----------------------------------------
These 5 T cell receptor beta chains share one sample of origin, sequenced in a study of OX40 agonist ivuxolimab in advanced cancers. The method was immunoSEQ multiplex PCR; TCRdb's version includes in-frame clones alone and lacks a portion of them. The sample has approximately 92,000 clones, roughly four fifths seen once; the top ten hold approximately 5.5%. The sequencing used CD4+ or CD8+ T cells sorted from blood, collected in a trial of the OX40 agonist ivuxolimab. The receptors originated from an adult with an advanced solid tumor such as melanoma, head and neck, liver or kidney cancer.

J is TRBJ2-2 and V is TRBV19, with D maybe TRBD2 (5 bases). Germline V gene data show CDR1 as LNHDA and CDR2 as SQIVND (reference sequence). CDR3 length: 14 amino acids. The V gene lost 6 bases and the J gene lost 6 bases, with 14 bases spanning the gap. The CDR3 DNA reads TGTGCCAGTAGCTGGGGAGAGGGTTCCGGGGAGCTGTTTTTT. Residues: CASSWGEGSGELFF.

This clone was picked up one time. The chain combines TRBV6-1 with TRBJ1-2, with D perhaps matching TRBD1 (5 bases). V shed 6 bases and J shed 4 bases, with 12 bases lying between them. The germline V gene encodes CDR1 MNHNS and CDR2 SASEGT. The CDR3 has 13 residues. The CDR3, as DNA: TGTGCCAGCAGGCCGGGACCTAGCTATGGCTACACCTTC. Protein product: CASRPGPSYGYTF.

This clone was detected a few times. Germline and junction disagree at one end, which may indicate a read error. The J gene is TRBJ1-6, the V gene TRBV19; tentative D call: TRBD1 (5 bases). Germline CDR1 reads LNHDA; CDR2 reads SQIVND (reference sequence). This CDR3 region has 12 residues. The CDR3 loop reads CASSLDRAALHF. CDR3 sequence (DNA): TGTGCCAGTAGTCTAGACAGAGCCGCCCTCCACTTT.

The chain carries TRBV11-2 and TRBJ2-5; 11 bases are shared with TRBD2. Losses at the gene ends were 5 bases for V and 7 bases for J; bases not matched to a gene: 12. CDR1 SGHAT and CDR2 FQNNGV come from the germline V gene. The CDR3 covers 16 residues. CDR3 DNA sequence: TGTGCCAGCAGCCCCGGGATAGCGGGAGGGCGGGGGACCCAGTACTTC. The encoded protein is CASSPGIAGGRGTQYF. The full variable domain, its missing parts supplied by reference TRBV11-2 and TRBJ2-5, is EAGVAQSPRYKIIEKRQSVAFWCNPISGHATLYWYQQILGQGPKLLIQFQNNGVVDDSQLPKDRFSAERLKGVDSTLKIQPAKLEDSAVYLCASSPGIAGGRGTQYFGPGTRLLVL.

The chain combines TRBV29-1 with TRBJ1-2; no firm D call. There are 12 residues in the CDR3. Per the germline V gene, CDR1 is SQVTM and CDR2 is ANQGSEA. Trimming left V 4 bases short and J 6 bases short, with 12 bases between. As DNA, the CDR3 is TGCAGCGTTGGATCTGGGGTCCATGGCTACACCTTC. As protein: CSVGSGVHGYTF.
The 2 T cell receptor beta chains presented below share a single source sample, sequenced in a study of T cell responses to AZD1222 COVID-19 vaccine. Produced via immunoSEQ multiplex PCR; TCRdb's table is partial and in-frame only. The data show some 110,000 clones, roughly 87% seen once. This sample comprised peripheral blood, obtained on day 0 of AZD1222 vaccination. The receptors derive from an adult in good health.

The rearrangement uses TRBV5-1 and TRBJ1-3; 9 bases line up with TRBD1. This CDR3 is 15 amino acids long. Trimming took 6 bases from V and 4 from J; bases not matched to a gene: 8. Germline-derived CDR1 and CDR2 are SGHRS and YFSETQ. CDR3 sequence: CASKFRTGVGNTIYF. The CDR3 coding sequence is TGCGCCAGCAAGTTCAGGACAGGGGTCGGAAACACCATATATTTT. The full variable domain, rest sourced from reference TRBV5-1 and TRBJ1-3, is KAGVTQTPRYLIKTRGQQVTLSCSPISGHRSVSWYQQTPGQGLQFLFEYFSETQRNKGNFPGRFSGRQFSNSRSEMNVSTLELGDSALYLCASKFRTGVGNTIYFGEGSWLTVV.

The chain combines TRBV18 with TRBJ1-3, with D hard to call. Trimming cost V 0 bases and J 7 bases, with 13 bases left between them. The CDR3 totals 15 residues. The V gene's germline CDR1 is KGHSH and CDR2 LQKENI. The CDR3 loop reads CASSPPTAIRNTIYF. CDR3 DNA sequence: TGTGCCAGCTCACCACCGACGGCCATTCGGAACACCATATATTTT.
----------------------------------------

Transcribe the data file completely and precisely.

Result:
These 5 T cell receptor beta chains share one sample of origin, sequenced in a study of OX40 agonist ivuxolimab in advanced cancers. The method was immunoSEQ multiplex PCR; TCRdb's version includes in-frame clones alone and lacks a portion of them. The sample has approximately 92,000 clones, roughly four fifths seen once; the top ten hold approximately 5.5%. The sequencing used CD4+ or CD8+ T cells sorted from blood, collected in a trial of the OX40 agonist ivuxolimab. The receptors originated from an adult with an advanced solid tumor such as melanoma, head and neck, liver or kidney cancer.

J is TRBJ2-2 and V is TRBV19, with D maybe TRBD2 (5 bases). Germline V gene data show CDR1 as LNHDA and CDR2 as SQIVND (reference sequence). CDR3 length: 14 amino acids. The V gene lost 6 bases and the J gene lost 6 bases, with 14 bases spanning the gap. The CDR3 DNA reads TGTGCCAGTAGCTGGGGAGAGGGTTCCGGGGAGCTGTTTTTT. Residues: CASSWGEGSGELFF.

This clone was picked up one time. The chain combines TRBV6-1 with TRBJ1-2, with D perhaps matching TRBD1 (5 bases). V shed 6 bases and J shed 4 bases, with 12 bases lying between them. The germline V gene encodes CDR1 MNHNS and CDR2 SASEGT. The CDR3 has 13 residues. The CDR3, as DNA: TGTGCCAGCAGGCCGGGACCTAGCTATGGCTACACCTTC. Protein product: CASRPGPSYGYTF.

This clone was detected a few times. Germline and junction disagree at one end, which may indicate a read error. The J gene is TRBJ1-6, the V gene TRBV19; tentative D call: TRBD1 (5 bases). Germline CDR1 reads LNHDA; CDR2 reads SQIVND (reference sequence). This CDR3 region has 12 residues. The CDR3 loop reads CASSLDRAALHF. CDR3 sequence (DNA): TGTGCCAGTAGTCTAGACAGAGCCGCCCTCCACTTT.

The chain carries TRBV11-2 and TRBJ2-5; 11 bases are shared with TRBD2. Losses at the gene ends were 5 bases for V and 7 bases for J; bases not matched to a gene: 12. CDR1 SGHAT and CDR2 FQNNGV come from the germline V gene. The CDR3 covers 16 residues. CDR3 DNA sequence: TGTGCCAGCAGCCCCGGGATAGCGGGAGGGCGGGGGACCCAGTACTTC. The encoded protein is CASSPGIAGGRGTQYF. The full variable domain, its missing parts supplied by reference TRBV11-2 and TRBJ2-5, is EAGVAQSPRYKIIEKRQSVAFWCNPISGHATLYWYQQILGQGPKLLIQFQNNGVVDDSQLPKDRFSAERLKGVDSTLKIQPAKLEDSAVYLCASSPGIAGGRGTQYFGPGTRLLVL.

The chain combines TRBV29-1 with TRBJ1-2; no firm D call. There are 12 residues in the CDR3. Per the germline V gene, CDR1 is SQVTM and CDR2 is ANQGSEA. Trimming left V 4 bases short and J 6 bases short, with 12 bases between. As DNA, the CDR3 is TGCAGCGTTGGATCTGGGGTCCATGGCTACACCTTC. As protein: CSVGSGVHGYTF.
The 2 T cell receptor beta chains presented below share a single source sample, sequenced in a study of T cell responses to AZD1222 COVID-19 vaccine. Produced via immunoSEQ multiplex PCR; TCRdb's table is partial and in-frame only. The data show some 110,000 clones, roughly 87% seen once. This sample comprised peripheral blood, obtained on day 0 of AZD1222 vaccination. The receptors derive from an adult in good health.

The rearrangement uses TRBV5-1 and TRBJ1-3; 9 bases line up with TRBD1. This CDR3 is 15 amino acids long. Trimming took 6 bases from V and 4 from J; bases not matched to a gene: 8. Germline-derived CDR1 and CDR2 are SGHRS and YFSETQ. CDR3 sequence: CASKFRTGVGNTIYF. The CDR3 coding sequence is TGCGCCAGCAAGTTCAGGACAGGGGTCGGAAACACCATATATTTT. The full variable domain, rest sourced from reference TRBV5-1 and TRBJ1-3, is KAGVTQTPRYLIKTRGQQVTLSCSPISGHRSVSWYQQTPGQGLQFLFEYFSETQRNKGNFPGRFSGRQFSNSRSEMNVSTLELGDSALYLCASKFRTGVGNTIYFGEGSWLTVV.

The chain combines TRBV18 with TRBJ1-3, with D hard to call. Trimming cost V 0 bases and J 7 bases, with 13 bases left between them. The CDR3 totals 15 residues. The V gene's germline CDR1 is KGHSH and CDR2 LQKENI. The CDR3 loop reads CASSPPTAIRNTIYF. CDR3 DNA sequence: TGTGCCAGCTCACCACCGACGGCCATTCGGAACACCATATATTTT.